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Who Wants to Dance?

A young family takes a joyous and colorful walk through their neighborhood and celebrate the everyday things in life.

Photo of Laura Hancock

Written by

Tapping in my green shoes. 

Stomping in my blue shoes. 

Twirling in my red shoes. 

Marching out the door. 

 

“Who sees a yellow flower?” whispers Momma. 

Me! I do! Me! 

Flitter-twitter yellow flower.

Sway-play yellow flower.

So we danced the yellow flower dance. 

 

“Who sees an orange butterfly?” asks sister. 

Where? There! I do!

Flitter-flutter orange butterfly.

Swish-swoosh orange butterfly.

So we danced the orange butterfly dance.  

Then we marched some more.

 

“Who sees a brown stick? shouts brother. 

Me! Me! I do. 

He bangs the brown stick on a wall. 

Thud! Clud! Click! CRACK!

So we danced the broken brown stick dance. 

Then we marched some more. 

 

“Look, pink gum,” yells baby. 

“Don’t touch the pink gum baby!” everyone screams. 

No one danced for the pink gum. 

 

“Who sees a big purple bus?” squeals sister. 

Me! I do! Me too!

Vroom-Zoom the big purple bus stops at the stop sign.

Wheesh-Whoosh the big purple bus picks up all the people.

We danced to celebrate the big purple bus. 

 

“Who sees a rainbow puddle?” asks Momma.

Where? Down there! Me!

Sparkle and ripple rainbow puddle.

We danced the rainbow puddle dance.

Then we marched some more.

 

“Who sees the bronze statue?” shouts brother.

Tall and grand the bronze statue stands.

We’re marching and strutting to brotherly love.

We danced, happy to be free.

 

We have places to walk to. 

Lots of places to see, and dances to dance. 

But right now, it’s time for Momma and me. 

 

Describe the intended vision for your early childhood book manuscript in 1-2 sentences

The book aims to entertain and engage families and caregivers in a fun celebratory interaction with their neighborhood sights during a walk. It also hopes to inspire families, educators, and caregivers to explore their local areas and create their own joyous walks.

Share your suggested book title

Who Wants to Dance?

PLEASE USE THE VERSION OF THIS QUESTION AT THE TOP OF THE SUBMISSION FORM: Share a draft of your manuscript (250 word limit, not including title).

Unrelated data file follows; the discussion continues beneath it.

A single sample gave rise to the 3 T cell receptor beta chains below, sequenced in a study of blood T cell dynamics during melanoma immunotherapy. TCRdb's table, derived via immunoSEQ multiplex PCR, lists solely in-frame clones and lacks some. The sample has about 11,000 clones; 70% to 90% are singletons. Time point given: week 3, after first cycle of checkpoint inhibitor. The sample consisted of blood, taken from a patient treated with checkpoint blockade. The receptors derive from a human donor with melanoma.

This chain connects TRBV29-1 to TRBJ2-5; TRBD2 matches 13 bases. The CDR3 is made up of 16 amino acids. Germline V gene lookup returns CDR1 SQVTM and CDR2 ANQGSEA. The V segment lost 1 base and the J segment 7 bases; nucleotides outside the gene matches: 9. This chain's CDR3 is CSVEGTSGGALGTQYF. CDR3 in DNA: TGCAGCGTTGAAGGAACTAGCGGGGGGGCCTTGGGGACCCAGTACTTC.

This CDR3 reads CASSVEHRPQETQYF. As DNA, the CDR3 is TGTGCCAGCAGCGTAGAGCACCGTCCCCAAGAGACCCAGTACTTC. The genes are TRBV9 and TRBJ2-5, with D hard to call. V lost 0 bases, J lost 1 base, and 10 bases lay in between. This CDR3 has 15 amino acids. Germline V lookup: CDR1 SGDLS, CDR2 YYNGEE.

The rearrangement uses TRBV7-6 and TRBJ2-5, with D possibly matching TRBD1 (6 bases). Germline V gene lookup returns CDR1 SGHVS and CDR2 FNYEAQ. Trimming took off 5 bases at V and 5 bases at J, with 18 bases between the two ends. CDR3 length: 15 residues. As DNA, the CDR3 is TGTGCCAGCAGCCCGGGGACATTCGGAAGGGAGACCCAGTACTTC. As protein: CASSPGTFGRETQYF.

Tapping in my green shoes. Stomping in my blue shoes. Twirling in my red shoes. Marching out the door. “Who sees a yellow flower?” whispers Momma. Me! I do! Me! Flitter-twitter yellow flower. Sway-play yellow flower. So we danced the yellow flower dance. “Who sees an orange butterfly?” asks sister. Where? There! I do! Flitter-flutter orange butterfly. Swish-swoosh orange butterfly. So we danced the orange butterfly dance. Then we marched some more. “Who sees a brown stick? shouts brother. Me! Me! I do. He bangs the brown stick on a wall. Thud! Clud! Click! CRACK! So we danced the broken brown stick dance. Then we marched some more. “Look, pink gum,” yells baby. “Don’t touch the pink gum baby!” everyone screams. No one danced for the pink gum. “Who sees a big purple bus?” squeals sister. Me! I do! Me too! Vroom-Zoom the big purple bus stops at the stop sign. Wheesh-Whoosh the big purple bus picks up all the people. We danced to celebrate the big purple bus. “Who sees a rainbow puddle?” asks Momma. Where? Down there! Me! Sparkle and ripple rainbow puddle. We danced the rainbow puddle dance. Then we marched some more. “Who sees the bronze statue?” shouts brother. Tall and grand the bronze statue stands. We’re marching and strutting to brotherly love. We danced, happy to be free. We have places to walk to. Lots of places to see, and dances to dance. But right now, it’s time for Momma and me.

How has this book been informed by early childhood language development research and evidence? (response minimum 250 Characters)